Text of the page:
Determination of pharmacokinetics and pharmacodynamics of flunixin in calves by use of pharmacokinetic/phannacodynamic modeling

Maria F. Landoni From the Department of Veterinary Basic Sciences, The Royal Veterinary College, University of London, Hawkshead Campus, Hatfield Herts, AL9 7TA, United Kingdom.

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Fiona M. Cunningham From the Department of Veterinary Basic Sciences, The Royal Veterinary College, University of London, Hawkshead Campus, Hatfield Herts, AL9 7TA, United Kingdom.

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P. Lees From the Department of Veterinary Basic Sciences, The Royal Veterinary College, University of London, Hawkshead Campus, Hatfield Herts, AL9 7TA, United Kingdom.

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SUMMARY

Pharmacokinetic and pharmacodynamic variables of flunixin were studied in calves after IV administration of the drug at a dose rate of 2.2 mg/kg of body weight. The anti-inflammatory properties of flunixin were investigated, using a model of acute inflammation; this involved surgically implanting tissue cages at subcutaneous sites and stimulating the tissue cage granulation tissue by intracavitary injection of carrageenan. The actions of flunixin on exudate concentrations of several substances related to the inflammatory process, including proteases (metalloprotease [active and total] and cysteine and serine proteases), enzymes (lactate dehydrogenase, acid phosphatase, and β-glucuronidase [β-glu]), eicosanoid (prostaglandin E2 [pge2], leukotriene B4, and serum thromboxane B2 [txb2]) concentrations, and bradykinin (BK)-induced edema, were investigated.

Flunixin had a long elimination half-life—6.87 ± 0.49 hours—and volume of distribution was 2.11 ± 0.37 L/kg, indicating extensive distribution of the drug in the body. Body clearance was 0.20 ± 0.03 L/ kg/h.

Flunixin exerted inhibitory effects on serum txb2 and exudate pge2 concentrations, β-glu activity, and BK-induced swelling. Other enzymes and inflammatory mediators were not significantly affected. Pharmacokinetic/pharmacodynamic modeling of the data revealed similar mean concentration producing 50% of the maximal effect values for inhibition of exudate pge2 and p-glu and of BK-induced swelling (0.070 ± 0.006, 0.064 ± 0.040, and 0.061 ± 0.030 μg/ml, respectively). A lower concentration producing 50% of the maximal effect value was obtained for inhibition of serum txb2 concentration (0.023 ± 0.004 μg/ml). Differences also were observed in equilibration halflife for these actions, suggesting the existence of 3 distribution compartments correlating with 3 sites of action—a central compartment and shallow and deep peripheral compartments. Pharmacokinetic/pharma- codynamic modeling proved to be a useful analytical method, providing a quantitative description of in vivo drug pharmacodynamics and indicating possible mechanisms of action.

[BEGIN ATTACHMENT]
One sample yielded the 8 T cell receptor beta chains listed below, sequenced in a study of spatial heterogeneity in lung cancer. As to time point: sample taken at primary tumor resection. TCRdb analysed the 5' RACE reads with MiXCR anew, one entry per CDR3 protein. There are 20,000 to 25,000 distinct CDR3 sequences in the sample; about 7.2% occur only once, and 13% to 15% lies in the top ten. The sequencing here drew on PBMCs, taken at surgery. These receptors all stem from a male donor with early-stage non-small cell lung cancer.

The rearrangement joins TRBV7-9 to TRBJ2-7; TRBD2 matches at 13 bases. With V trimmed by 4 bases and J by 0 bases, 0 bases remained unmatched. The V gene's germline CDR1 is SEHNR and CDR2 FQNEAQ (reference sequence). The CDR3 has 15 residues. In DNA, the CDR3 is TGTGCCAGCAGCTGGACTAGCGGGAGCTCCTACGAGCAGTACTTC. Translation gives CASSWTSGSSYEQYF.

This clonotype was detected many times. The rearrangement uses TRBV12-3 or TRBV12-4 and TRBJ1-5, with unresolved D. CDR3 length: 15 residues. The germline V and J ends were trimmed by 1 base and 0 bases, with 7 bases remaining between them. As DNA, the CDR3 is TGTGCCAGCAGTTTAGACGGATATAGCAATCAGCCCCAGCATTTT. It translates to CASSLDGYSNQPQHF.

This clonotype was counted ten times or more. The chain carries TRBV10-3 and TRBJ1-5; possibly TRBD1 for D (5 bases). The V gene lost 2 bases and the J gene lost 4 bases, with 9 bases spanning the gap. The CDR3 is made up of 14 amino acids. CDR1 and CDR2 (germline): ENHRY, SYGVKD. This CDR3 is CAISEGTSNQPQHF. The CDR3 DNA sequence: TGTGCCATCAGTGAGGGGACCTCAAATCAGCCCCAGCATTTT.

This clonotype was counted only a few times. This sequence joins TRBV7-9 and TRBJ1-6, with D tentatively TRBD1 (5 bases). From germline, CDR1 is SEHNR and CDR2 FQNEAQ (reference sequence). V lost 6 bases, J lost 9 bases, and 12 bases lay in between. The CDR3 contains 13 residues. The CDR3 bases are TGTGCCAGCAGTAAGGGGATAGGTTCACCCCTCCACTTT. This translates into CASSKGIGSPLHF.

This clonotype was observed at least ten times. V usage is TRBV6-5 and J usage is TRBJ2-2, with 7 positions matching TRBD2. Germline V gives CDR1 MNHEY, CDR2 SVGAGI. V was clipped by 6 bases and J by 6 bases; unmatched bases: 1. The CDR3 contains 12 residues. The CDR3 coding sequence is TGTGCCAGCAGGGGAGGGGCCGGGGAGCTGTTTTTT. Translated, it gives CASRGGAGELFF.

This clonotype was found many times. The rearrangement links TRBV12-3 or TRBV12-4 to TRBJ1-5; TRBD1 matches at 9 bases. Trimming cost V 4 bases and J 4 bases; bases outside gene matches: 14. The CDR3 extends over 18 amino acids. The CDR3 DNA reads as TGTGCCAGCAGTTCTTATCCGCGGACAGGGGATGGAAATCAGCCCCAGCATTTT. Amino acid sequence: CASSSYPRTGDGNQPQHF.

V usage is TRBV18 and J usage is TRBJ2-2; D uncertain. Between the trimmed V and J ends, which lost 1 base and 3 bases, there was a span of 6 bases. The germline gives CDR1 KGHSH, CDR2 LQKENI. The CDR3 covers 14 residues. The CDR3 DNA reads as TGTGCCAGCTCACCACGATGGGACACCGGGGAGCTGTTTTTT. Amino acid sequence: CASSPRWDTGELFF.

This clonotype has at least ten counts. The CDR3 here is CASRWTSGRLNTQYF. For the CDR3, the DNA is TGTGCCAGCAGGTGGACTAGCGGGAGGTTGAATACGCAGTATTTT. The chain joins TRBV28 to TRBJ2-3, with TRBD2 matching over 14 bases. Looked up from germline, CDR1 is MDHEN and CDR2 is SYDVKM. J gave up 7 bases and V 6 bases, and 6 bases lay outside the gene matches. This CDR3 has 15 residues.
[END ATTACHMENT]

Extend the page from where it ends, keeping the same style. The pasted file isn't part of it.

SUMMARY

Pharmacokinetic and pharmacodynamic variables of flunixin were studied in calves after IV administration of the drug at a dose rate of 2.2 mg/kg of body weight. The anti-inflammatory properties of flunixin were investigated, using a model of acute inflammation; this involved surgically implanting tissue cages at subcutaneous sites and stimulating the tissue cage granulation tissue by intracavitary injection of carrageenan. The actions of flunixin on exudate concentrations of several substances related to the inflammatory process, including proteases (metalloprotease [active and total] and cysteine and serine proteases), enzymes (lactate dehydrogenase, acid phosphatase, and β-glucuronidase [β-glu]), eicosanoid (prostaglandin E2 [pge2], leukotriene B4, and serum thromboxane B2 [txb2]) concentrations, and bradykinin (BK)-induced edema, were investigated.

Flunixin had a long elimination half-life—6.87 ± 0.49 hours—and volume of distribution was 2.11 ± 0.37 L/kg, indicating extensive distribution of the drug in the body. Body clearance was 0.20 ± 0.03 L/ kg/h.

Flunixin exerted inhibitory effects on serum txb2 and exudate pge2 concentrations, β-glu activity, and BK-induced swelling. Other enzymes and inflammatory mediators were not significantly affected. Pharmacokinetic/pharmacodynamic modeling of the data revealed similar mean concentration producing 50% of the maximal effect values for inhibition of exudate pge2 and p-glu and of BK-induced swelling (0.070 ± 0.006, 0.064 ± 0.040, and 0.061 ± 0.030 μg/ml, respectively). A lower concentration producing 50% of the maximal effect value was obtained for inhibition of serum txb2 concentration (0.023 ± 0.004 μg/ml). Differences also were observed in equilibration halflife for these actions, suggesting the existence of 3 distribution compartments correlating with 3 sites of action—a central compartment and shallow and deep peripheral compartments. Pharmacokinetic/pharma- codynamic modeling proved to be a useful analytical method, providing a quantitative description of in vivo drug pharmacodynamics and indicating possible mechanisms of action.

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